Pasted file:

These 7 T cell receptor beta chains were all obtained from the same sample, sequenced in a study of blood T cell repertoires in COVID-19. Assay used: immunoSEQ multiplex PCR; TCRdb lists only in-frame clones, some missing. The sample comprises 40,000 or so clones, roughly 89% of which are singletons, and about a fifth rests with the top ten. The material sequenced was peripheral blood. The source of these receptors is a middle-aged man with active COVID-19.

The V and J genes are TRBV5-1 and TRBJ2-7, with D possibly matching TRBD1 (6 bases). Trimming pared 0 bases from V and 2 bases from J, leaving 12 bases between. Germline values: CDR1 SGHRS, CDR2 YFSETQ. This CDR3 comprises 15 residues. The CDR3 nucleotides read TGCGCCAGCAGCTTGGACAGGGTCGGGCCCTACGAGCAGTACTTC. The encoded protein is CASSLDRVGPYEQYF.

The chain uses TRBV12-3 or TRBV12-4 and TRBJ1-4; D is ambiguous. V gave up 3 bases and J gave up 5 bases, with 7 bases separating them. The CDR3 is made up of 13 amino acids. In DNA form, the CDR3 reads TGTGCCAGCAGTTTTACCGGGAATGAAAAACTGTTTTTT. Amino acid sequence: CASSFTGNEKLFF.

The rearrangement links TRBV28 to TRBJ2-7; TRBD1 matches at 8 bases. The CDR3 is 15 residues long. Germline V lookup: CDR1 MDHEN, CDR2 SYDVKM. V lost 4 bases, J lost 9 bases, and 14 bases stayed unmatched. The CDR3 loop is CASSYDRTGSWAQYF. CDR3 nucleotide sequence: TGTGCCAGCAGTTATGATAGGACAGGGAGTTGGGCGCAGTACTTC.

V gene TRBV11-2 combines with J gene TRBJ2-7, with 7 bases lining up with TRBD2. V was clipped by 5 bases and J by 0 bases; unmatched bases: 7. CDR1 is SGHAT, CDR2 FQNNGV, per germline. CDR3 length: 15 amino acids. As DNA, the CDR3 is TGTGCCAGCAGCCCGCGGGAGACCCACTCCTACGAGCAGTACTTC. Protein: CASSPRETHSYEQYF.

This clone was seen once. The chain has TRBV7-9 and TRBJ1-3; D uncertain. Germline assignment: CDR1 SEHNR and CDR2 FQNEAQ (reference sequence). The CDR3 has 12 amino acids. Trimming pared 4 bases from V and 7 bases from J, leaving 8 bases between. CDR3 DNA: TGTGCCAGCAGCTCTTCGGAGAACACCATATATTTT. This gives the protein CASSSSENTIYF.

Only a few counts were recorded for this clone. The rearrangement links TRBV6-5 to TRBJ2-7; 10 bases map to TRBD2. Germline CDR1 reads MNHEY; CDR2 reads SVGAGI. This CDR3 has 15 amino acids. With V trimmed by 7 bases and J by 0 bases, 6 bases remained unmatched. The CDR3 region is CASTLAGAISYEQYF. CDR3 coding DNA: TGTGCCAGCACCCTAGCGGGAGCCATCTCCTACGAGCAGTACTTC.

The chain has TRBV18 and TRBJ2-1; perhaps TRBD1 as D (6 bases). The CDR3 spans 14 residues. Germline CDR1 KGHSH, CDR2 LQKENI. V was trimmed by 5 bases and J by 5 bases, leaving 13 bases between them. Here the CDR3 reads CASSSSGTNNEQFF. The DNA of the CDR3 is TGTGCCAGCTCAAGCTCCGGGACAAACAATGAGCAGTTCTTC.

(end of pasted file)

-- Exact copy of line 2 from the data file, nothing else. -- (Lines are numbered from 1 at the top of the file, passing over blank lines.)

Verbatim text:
The V and J genes are TRBV5-1 and TRBJ2-7, with D possibly matching TRBD1 (6 bases). Trimming pared 0 bases from V and 2 bases from J, leaving 12 bases between. Germline values: CDR1 SGHRS, CDR2 YFSETQ. This CDR3 comprises 15 residues. The CDR3 nucleotides read TGCGCCAGCAGCTTGGACAGGGTCGGGCCCTACGAGCAGTACTTC. The encoded protein is CASSLDRVGPYEQYF.